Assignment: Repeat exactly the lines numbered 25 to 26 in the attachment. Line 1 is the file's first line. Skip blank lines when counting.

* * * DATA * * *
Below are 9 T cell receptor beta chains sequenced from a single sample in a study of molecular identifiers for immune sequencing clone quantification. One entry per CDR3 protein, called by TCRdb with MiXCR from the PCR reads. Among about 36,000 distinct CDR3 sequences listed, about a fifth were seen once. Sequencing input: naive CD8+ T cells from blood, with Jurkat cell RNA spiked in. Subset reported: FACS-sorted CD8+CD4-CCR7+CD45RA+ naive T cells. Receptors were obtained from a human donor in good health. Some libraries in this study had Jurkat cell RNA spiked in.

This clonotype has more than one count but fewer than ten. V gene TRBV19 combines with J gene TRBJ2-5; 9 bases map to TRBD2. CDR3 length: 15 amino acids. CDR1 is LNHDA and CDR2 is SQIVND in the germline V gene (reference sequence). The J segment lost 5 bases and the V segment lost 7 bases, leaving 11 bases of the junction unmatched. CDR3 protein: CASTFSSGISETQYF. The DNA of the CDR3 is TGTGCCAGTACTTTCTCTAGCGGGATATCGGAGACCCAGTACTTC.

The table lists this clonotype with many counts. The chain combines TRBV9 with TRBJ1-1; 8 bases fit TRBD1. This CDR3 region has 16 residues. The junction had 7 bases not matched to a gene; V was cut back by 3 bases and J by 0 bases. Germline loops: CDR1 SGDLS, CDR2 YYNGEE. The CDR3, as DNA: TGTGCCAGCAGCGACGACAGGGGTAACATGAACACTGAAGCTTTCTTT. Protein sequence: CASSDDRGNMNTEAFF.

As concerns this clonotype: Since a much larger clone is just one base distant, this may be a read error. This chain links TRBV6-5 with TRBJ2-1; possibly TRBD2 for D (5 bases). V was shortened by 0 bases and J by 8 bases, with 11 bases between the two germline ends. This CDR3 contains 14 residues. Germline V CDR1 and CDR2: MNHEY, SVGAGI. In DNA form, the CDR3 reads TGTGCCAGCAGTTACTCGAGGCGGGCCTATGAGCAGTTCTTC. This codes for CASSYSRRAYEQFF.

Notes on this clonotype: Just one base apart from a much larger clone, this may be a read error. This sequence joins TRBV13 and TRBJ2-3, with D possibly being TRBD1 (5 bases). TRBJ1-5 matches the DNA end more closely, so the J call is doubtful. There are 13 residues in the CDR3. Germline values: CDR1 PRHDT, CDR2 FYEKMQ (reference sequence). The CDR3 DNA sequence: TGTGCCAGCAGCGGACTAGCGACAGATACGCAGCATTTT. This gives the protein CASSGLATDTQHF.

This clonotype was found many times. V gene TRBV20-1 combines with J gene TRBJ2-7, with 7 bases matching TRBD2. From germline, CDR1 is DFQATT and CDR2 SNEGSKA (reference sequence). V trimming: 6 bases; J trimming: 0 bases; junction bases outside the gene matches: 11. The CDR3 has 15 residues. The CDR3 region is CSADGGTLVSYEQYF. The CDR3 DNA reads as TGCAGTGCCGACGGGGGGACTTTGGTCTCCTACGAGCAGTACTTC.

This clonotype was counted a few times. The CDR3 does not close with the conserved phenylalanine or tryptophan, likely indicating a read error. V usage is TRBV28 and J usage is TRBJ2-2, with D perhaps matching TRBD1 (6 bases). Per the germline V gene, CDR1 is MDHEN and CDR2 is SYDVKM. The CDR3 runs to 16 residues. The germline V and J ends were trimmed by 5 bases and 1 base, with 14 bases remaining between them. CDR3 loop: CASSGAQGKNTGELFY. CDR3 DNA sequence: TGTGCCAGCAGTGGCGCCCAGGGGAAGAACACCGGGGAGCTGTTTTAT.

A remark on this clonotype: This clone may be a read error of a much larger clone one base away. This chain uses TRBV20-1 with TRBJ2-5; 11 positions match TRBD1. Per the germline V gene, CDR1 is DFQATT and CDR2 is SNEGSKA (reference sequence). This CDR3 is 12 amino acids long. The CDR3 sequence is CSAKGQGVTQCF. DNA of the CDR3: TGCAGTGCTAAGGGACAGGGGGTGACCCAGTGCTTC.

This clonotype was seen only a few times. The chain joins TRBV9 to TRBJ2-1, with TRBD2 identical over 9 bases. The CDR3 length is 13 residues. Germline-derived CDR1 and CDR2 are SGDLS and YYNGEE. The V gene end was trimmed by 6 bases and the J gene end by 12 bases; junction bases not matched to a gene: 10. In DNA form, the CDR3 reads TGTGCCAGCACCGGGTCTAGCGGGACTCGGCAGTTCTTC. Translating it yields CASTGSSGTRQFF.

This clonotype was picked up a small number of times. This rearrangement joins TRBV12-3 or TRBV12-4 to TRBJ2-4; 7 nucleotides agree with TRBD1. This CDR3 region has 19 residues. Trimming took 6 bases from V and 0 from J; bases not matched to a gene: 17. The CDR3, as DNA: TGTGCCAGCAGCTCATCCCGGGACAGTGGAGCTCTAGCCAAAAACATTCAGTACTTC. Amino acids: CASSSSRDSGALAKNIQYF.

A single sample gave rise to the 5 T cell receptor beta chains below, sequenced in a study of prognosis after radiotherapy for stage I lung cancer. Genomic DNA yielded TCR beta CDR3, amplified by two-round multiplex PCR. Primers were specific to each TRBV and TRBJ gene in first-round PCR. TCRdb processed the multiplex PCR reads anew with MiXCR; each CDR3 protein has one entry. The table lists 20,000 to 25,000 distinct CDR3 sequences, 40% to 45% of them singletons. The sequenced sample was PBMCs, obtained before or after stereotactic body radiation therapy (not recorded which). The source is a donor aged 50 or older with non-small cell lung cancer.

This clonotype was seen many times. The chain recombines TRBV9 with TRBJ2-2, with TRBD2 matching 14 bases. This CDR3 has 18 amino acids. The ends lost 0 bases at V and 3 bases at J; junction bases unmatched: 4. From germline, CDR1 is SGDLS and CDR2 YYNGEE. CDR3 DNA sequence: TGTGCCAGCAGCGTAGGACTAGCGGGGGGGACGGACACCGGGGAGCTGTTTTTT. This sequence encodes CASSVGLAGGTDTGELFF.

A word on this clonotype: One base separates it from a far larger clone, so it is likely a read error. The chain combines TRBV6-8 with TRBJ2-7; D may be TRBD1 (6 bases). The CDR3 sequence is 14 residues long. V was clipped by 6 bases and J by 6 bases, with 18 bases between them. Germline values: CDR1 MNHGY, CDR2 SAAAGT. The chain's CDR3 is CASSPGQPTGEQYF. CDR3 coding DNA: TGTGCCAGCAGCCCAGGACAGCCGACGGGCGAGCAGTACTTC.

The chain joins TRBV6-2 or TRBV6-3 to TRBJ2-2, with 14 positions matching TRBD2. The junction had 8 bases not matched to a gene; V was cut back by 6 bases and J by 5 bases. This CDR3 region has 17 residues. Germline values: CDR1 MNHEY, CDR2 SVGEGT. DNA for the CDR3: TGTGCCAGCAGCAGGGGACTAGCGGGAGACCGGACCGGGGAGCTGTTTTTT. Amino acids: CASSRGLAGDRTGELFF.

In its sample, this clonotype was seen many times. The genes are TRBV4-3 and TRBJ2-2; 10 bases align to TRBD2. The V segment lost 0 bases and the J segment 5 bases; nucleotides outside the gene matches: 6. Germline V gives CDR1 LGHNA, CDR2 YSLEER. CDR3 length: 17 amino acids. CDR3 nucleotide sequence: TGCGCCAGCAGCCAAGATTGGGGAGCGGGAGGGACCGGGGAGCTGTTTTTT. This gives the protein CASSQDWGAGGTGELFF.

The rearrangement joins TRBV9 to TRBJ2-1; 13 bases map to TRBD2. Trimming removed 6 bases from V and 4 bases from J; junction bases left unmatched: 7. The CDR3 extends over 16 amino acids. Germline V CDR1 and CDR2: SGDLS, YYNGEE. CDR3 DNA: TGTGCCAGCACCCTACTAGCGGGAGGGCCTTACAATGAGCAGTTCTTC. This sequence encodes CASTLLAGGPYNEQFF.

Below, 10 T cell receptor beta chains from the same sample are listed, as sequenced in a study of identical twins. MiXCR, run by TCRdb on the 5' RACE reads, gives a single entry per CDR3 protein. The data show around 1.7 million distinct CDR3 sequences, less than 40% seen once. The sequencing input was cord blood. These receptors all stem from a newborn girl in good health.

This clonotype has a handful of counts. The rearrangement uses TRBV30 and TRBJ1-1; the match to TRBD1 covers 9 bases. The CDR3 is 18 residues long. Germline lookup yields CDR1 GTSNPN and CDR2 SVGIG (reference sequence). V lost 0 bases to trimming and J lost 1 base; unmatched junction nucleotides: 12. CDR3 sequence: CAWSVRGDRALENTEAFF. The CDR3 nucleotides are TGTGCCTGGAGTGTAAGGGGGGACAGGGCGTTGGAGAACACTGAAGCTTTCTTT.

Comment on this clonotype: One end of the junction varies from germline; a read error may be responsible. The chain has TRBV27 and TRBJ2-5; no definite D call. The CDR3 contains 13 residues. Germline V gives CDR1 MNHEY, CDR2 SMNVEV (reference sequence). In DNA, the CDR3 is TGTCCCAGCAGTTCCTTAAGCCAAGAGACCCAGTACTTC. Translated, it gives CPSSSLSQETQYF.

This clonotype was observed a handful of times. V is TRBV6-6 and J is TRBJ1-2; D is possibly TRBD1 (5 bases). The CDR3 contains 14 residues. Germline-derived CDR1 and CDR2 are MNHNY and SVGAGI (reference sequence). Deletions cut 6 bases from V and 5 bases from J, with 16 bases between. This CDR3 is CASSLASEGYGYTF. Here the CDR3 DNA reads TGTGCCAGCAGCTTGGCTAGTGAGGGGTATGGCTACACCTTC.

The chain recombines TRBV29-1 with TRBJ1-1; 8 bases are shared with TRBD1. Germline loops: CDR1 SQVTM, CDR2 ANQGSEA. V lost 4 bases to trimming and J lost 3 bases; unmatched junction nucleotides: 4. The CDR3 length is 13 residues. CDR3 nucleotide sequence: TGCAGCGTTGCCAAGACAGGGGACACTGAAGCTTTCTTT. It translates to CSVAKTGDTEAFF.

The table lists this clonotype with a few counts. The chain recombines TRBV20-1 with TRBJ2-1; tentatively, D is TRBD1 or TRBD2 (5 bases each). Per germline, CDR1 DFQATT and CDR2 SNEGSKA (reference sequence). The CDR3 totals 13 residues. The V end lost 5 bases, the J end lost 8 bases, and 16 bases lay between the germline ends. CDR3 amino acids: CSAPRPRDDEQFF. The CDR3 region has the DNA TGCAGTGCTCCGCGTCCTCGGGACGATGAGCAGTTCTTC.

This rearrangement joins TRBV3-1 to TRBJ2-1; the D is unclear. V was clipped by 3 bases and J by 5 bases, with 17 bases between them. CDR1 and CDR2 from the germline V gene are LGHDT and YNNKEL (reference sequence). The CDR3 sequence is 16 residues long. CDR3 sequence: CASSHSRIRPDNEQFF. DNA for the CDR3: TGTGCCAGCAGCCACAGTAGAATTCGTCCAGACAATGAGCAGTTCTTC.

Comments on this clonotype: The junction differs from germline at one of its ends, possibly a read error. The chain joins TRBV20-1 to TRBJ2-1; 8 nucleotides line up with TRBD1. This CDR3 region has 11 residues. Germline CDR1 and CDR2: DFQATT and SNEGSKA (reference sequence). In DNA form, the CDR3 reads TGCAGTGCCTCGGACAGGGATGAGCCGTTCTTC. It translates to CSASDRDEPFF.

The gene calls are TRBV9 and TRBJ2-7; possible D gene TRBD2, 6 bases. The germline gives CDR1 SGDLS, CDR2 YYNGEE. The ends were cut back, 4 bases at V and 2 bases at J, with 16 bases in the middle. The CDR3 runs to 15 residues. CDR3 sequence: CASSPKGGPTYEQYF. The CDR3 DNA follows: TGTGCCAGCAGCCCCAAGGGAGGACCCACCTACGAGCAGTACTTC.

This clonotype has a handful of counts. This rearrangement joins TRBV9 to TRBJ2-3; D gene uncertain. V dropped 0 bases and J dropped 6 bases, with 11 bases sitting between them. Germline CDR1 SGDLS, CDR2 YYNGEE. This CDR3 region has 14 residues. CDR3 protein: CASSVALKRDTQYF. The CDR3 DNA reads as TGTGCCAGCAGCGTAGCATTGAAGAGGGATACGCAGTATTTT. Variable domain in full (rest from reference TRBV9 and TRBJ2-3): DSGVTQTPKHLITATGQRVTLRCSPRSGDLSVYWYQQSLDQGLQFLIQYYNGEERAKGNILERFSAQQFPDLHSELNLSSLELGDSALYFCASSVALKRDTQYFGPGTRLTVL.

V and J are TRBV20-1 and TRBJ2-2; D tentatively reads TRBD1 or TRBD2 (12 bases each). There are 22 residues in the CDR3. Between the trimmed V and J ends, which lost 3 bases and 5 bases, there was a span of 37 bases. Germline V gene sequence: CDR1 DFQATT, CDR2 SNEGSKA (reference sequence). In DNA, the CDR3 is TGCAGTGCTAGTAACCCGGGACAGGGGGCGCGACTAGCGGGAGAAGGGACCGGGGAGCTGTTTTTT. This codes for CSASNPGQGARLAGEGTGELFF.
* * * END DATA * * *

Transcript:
The gene calls are TRBV9 and TRBJ2-7; possible D gene TRBD2, 6 bases. The germline gives CDR1 SGDLS, CDR2 YYNGEE. The ends were cut back, 4 bases at V and 2 bases at J, with 16 bases in the middle. The CDR3 runs to 15 residues. CDR3 sequence: CASSPKGGPTYEQYF. The CDR3 DNA follows: TGTGCCAGCAGCCCCAAGGGAGGACCCACCTACGAGCAGTACTTC.

This clonotype has a handful of counts. This rearrangement joins TRBV9 to TRBJ2-3; D gene uncertain. V dropped 0 bases and J dropped 6 bases, with 11 bases sitting between them. Germline CDR1 SGDLS, CDR2 YYNGEE. This CDR3 region has 14 residues. CDR3 protein: CASSVALKRDTQYF. The CDR3 DNA reads as TGTGCCAGCAGCGTAGCATTGAAGAGGGATACGCAGTATTTT. Variable domain in full (rest from reference TRBV9 and TRBJ2-3): DSGVTQTPKHLITATGQRVTLRCSPRSGDLSVYWYQQSLDQGLQFLIQYYNGEERAKGNILERFSAQQFPDLHSELNLSSLELGDSALYFCASSVALKRDTQYFGPGTRLTVL.